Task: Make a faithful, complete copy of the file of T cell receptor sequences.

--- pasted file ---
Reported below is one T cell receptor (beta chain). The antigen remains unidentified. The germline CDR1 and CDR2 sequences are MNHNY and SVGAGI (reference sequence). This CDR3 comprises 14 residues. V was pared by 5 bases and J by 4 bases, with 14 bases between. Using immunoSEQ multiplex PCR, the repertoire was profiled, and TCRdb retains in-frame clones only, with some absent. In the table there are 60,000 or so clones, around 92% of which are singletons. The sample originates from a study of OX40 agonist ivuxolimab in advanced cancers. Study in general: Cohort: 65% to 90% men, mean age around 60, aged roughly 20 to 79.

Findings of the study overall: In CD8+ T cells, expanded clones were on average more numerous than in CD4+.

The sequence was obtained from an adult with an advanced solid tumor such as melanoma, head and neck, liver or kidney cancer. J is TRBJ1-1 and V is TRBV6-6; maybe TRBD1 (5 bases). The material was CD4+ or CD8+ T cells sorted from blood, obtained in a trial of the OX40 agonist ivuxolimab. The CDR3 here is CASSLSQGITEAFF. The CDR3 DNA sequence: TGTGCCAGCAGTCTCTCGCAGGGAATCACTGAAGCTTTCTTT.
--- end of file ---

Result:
Reported below is one T cell receptor (beta chain). The antigen remains unidentified. The germline CDR1 and CDR2 sequences are MNHNY and SVGAGI (reference sequence). This CDR3 comprises 14 residues. V was pared by 5 bases and J by 4 bases, with 14 bases between. Using immunoSEQ multiplex PCR, the repertoire was profiled, and TCRdb retains in-frame clones only, with some absent. In the table there are 60,000 or so clones, around 92% of which are singletons. The sample originates from a study of OX40 agonist ivuxolimab in advanced cancers. Study in general: Cohort: 65% to 90% men, mean age around 60, aged roughly 20 to 79.

Findings of the study overall: In CD8+ T cells, expanded clones were on average more numerous than in CD4+.

The sequence was obtained from an adult with an advanced solid tumor such as melanoma, head and neck, liver or kidney cancer. J is TRBJ1-1 and V is TRBV6-6; maybe TRBD1 (5 bases). The material was CD4+ or CD8+ T cells sorted from blood, obtained in a trial of the OX40 agonist ivuxolimab. The CDR3 here is CASSLSQGITEAFF. The CDR3 DNA sequence: TGTGCCAGCAGTCTCTCGCAGGGAATCACTGAAGCTTTCTTT.